Taiwan President Tsai Ing-Wen apologizing after a mid-term defeat at the provincial level will not demonstrate strength on her part, but she shows respect and stability in maintaining her appointees and policy toward China. Having not stood her ground on information about proposal that would have set Taiwan’s team name at the Olympics in Japan as “Taiwan”, instead of “Taipei”, she lost important support from the Formosan Association for Public Affairs, a group that seeks to have Taiwan internationally recognized as an independent nation.
Taiwan’s premier, William Lai, does stand for Taiwanese independence, held remarkable popularity in his reelection as mayor, and is the shoe-in candidate if he were to run in 2020 instead of Tsai. Tsai’s re-election is uncertain. What happens will depend on Taiwanese politics, which are too adolescent to not be surprised by. Main matters at stake include Taiwan developing faster responses to correct disinformation given to the public and a focus on better quality with internal governance and infrastructure. Interestingly, information and governance—not China itself—are at the heart of resistance to China.
If Taiwan declares independence from China, or takes too many steps to join international bodies like the UN, as Beijing has stated, we could be looking at all out war. Some in the political “news-o-sphere” call Taiwan a “flashpoint”. China hangs onto hopes of retaking Taiwan like King John’s suicidal siege of Rochester Castle. All the US does is provoke.
The latest provocation came late last week when Japan opened the path to retrofitting “helicopter carriers” into fixed-wing aircraft carriers. Japan looks to acquire 142 F35s—42 As and now 100 Bs; the UK eyes 138, about half of them to go to the Royal Navy. There are too many high-tech American aircraft in China’s backyard for China’s comfort. And, the US did two more sail-bys—one near China’s man-made islands, the other through the Taiwan Strait. China lobbed another “demarche” protest with Washington, presuming the action to be “provocative”.
Then came the US-China 90 day cease fire between Trump and Xi at the G20 this past weekend. A lot can happen in 90 days, whether politically, economically, or militarily.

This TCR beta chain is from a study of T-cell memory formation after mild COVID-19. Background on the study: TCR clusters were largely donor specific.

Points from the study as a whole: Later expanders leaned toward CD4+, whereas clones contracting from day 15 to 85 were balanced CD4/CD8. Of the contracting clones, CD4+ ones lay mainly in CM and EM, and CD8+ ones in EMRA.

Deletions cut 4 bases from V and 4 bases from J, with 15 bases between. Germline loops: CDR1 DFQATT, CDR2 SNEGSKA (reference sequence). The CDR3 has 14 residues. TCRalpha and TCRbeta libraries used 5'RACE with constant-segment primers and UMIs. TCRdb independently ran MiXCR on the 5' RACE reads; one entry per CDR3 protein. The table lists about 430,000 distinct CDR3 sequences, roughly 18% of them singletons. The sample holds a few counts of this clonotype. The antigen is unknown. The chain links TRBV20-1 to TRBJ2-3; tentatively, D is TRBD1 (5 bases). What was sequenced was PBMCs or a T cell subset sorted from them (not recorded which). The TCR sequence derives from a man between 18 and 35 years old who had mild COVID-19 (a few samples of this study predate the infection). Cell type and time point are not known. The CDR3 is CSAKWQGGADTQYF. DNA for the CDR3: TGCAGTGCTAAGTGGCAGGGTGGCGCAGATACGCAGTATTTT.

President apologizes to DPP candidates | Taipei Times
Lai, Chen Chu withdraw resignations | Taipei Times
Taiwan-US FTA urged at forum | Taipei Times
Lai starts reforms, accepts resignations | Taipei Times
Tsai holds steady on ‘status quo’ policy | Taipei Times
AIT confirms Taipei land purchase for staff housing | Taipei Times
UK officials express support for Taiwan having UNFCCC role | Taipei Times
Game of Navies™
China prepares for ‘necessary measures’ near disputed islands | The Australian
Japan to get first aircraft carrier since second world war amid China concerns | Guardian
Is Japan About to Officially Upgrade to Aircraft Carriers? | The Diplomat
The Izumo-class’s VSTOL Conversions and Japanese Navy Power | The Diplomat
China Protests U.S. Navy’s Latest Transit Through Taiwan Strait | Bloomberg
US Navy sails ships through Taiwan Strait | CNN
China protests after US ship passes islands | NHK
US sails warship past contested islands in South China Sea, ahead of G20 summit | CNN
US Navy has had 18 unsafe or unprofessional encounters with China since 2016 | CNN
US-China trade war: Deal agreed to suspend new trade tariffs | BBC
Trump Leaves G-20 With China Trade Truce, Plans To Cancel NAFTA Ahead Of New Pact | NPR
U.S. and China Halt Trade War With 90-Day Cease-Fire | TIME
U.S. and China declare 90-day trade war truce | Axios
Don’t get too excited: The US-China truce will be short-lived | The Hill
China has been welcomed into the liberal world order, but it isn’t held to the same standard | ABC–AU